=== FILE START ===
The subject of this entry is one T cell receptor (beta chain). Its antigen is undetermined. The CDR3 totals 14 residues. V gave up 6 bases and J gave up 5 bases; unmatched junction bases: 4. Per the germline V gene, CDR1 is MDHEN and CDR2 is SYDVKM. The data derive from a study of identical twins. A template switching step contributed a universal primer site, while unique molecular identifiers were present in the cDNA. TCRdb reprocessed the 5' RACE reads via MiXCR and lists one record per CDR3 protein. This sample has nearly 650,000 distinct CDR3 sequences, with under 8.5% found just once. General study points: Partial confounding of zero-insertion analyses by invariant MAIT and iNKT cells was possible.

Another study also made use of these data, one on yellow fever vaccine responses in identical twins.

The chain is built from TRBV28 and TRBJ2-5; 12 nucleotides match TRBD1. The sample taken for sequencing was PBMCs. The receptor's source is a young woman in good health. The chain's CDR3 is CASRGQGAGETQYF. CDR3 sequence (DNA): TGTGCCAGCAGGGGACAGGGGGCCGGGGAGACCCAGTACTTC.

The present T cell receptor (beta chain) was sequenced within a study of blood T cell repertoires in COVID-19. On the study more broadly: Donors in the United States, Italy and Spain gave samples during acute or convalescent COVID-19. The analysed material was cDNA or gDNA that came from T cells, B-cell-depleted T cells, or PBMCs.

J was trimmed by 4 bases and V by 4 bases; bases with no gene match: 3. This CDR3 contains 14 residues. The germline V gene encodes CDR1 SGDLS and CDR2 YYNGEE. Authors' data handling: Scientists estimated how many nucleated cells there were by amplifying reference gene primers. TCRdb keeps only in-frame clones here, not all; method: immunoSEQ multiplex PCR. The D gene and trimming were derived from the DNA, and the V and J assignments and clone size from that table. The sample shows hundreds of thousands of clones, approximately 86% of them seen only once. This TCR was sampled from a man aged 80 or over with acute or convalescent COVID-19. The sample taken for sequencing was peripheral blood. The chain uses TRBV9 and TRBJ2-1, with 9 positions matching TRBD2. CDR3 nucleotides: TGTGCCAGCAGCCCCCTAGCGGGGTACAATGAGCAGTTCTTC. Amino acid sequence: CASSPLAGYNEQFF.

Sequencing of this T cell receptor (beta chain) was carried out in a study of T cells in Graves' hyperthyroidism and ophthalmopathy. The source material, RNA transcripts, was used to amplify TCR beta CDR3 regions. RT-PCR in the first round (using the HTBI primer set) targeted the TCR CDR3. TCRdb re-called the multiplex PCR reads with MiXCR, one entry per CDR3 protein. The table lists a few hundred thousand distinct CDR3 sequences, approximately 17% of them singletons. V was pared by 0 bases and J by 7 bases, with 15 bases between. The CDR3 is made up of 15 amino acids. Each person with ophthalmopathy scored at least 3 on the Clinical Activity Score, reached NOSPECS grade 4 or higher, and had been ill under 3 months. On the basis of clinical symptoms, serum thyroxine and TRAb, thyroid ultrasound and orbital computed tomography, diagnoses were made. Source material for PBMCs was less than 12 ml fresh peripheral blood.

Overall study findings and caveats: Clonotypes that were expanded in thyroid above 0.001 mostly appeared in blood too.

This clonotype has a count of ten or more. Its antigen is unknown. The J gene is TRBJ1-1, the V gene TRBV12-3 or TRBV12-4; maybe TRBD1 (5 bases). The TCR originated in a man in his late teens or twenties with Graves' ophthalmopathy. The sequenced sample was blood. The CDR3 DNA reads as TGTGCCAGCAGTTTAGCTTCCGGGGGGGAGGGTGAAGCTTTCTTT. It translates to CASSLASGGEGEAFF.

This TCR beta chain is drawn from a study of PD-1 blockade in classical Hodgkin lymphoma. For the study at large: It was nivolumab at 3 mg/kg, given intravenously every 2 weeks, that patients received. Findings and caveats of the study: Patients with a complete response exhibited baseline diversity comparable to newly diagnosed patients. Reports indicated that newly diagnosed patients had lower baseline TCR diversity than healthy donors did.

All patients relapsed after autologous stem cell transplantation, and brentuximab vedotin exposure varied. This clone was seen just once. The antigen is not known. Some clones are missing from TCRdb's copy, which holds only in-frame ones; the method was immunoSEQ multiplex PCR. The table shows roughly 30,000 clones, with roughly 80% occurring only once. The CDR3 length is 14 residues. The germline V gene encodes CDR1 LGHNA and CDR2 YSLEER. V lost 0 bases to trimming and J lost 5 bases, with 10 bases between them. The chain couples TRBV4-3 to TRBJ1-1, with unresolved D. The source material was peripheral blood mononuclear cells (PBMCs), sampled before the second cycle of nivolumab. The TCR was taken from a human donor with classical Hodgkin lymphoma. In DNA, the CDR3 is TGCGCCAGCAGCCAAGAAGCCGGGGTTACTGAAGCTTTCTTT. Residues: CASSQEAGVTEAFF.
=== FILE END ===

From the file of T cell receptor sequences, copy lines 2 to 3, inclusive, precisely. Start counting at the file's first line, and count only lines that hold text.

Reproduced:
Another study also made use of these data, one on yellow fever vaccine responses in identical twins.

The chain is built from TRBV28 and TRBJ2-5; 12 nucleotides match TRBD1. The sample taken for sequencing was PBMCs. The receptor's source is a young woman in good health. The chain's CDR3 is CASRGQGAGETQYF. CDR3 sequence (DNA): TGTGCCAGCAGGGGACAGGGGGCCGGGGAGACCCAGTACTTC.